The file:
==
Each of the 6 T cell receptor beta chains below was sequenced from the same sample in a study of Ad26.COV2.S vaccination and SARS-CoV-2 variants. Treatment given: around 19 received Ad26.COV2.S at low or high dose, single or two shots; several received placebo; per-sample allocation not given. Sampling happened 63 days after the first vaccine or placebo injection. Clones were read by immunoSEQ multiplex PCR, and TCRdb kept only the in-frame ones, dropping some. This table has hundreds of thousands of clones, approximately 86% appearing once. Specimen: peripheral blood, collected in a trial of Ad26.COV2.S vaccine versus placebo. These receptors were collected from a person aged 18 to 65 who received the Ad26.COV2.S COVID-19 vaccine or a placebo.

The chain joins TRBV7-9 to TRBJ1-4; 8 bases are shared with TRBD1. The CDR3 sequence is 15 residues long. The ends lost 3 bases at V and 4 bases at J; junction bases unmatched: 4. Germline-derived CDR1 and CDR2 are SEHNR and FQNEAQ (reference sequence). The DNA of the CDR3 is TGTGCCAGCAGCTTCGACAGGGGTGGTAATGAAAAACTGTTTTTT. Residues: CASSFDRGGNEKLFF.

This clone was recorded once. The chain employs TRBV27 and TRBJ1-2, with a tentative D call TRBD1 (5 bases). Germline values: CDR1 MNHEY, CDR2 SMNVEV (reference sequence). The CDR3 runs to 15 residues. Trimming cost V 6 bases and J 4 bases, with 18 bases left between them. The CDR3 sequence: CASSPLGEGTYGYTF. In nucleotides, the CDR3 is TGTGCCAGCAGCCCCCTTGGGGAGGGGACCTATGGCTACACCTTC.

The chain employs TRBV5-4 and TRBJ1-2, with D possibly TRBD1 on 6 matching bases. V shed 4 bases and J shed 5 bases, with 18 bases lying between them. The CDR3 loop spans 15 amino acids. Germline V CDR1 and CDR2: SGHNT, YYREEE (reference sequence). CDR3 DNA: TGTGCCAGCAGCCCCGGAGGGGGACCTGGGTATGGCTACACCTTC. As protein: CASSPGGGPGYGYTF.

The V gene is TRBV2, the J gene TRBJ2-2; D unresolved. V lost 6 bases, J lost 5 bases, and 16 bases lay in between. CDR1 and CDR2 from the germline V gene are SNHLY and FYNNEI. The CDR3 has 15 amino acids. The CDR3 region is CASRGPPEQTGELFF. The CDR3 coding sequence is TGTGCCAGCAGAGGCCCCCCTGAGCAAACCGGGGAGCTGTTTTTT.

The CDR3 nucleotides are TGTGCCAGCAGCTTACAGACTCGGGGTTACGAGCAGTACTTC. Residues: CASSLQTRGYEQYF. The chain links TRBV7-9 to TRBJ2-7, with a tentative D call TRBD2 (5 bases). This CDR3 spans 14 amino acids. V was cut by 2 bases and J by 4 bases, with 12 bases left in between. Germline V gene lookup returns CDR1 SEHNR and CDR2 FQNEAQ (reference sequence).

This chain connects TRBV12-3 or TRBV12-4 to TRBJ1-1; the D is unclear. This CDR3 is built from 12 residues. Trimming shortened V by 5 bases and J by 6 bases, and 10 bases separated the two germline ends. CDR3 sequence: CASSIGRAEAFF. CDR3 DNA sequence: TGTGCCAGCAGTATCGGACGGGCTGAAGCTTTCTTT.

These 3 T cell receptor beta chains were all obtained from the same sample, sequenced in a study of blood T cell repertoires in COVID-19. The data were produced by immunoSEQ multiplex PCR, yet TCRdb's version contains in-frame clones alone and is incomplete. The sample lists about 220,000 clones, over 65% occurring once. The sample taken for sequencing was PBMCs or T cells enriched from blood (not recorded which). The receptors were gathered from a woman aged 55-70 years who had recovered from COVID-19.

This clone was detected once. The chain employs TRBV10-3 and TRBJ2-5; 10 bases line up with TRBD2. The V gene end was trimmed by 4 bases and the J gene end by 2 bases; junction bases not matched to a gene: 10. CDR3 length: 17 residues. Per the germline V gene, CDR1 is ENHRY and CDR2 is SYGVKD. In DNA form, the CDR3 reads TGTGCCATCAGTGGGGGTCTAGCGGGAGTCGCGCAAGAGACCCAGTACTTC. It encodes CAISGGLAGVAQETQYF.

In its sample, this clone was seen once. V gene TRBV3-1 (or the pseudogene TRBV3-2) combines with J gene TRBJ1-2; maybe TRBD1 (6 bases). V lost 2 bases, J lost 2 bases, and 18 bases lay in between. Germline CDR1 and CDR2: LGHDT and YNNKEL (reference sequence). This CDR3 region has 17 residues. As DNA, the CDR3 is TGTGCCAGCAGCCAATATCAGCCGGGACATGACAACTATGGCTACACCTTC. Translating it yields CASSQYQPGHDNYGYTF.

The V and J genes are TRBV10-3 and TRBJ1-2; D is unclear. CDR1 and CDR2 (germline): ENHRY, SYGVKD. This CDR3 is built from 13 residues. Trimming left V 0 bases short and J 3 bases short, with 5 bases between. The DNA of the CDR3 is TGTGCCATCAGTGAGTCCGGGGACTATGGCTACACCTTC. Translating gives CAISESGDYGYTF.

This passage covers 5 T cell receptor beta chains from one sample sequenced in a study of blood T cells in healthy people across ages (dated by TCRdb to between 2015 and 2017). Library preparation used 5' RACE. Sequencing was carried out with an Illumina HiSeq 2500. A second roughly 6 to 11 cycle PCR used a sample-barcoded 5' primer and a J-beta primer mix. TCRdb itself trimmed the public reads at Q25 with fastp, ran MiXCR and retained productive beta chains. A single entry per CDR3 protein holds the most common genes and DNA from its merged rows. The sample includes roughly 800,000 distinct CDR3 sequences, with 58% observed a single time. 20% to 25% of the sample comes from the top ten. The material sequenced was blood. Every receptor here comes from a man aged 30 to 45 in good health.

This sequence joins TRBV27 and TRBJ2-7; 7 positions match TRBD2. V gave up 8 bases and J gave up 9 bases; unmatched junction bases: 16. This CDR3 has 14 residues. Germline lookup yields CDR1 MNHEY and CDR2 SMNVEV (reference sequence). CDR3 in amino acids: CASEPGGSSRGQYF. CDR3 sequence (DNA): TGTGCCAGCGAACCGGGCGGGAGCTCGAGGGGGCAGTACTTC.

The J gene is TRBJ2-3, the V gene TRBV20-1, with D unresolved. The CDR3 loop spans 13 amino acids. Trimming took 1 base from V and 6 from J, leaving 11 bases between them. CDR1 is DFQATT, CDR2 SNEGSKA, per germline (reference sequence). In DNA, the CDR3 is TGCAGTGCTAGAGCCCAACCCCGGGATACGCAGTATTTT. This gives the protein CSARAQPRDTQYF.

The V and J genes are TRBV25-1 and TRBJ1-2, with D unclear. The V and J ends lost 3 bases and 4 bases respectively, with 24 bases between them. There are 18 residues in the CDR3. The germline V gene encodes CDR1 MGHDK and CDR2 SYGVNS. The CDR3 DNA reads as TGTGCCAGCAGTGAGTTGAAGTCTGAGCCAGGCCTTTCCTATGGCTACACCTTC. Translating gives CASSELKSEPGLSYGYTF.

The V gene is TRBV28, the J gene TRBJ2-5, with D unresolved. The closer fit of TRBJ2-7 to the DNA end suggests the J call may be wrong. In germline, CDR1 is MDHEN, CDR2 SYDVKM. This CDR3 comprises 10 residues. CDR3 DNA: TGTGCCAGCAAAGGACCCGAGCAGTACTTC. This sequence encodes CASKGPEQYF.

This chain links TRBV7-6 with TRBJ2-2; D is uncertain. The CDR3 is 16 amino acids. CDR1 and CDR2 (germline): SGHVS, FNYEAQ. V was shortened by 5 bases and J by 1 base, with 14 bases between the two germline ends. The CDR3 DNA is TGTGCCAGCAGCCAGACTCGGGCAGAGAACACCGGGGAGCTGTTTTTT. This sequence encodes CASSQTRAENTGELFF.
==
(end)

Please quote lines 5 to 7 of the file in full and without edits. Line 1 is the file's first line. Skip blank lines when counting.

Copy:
The V gene is TRBV2, the J gene TRBJ2-2; D unresolved. V lost 6 bases, J lost 5 bases, and 16 bases lay in between. CDR1 and CDR2 from the germline V gene are SNHLY and FYNNEI. The CDR3 has 15 amino acids. The CDR3 region is CASRGPPEQTGELFF. The CDR3 coding sequence is TGTGCCAGCAGAGGCCCCCCTGAGCAAACCGGGGAGCTGTTTTTT.

The CDR3 nucleotides are TGTGCCAGCAGCTTACAGACTCGGGGTTACGAGCAGTACTTC. Residues: CASSLQTRGYEQYF. The chain links TRBV7-9 to TRBJ2-7, with a tentative D call TRBD2 (5 bases). This CDR3 spans 14 amino acids. V was cut by 2 bases and J by 4 bases, with 12 bases left in between. Germline V gene lookup returns CDR1 SEHNR and CDR2 FQNEAQ (reference sequence).

This chain connects TRBV12-3 or TRBV12-4 to TRBJ1-1; the D is unclear. This CDR3 is built from 12 residues. Trimming shortened V by 5 bases and J by 6 bases, and 10 bases separated the two germline ends. CDR3 sequence: CASSIGRAEAFF. CDR3 DNA sequence: TGTGCCAGCAGTATCGGACGGGCTGAAGCTTTCTTT.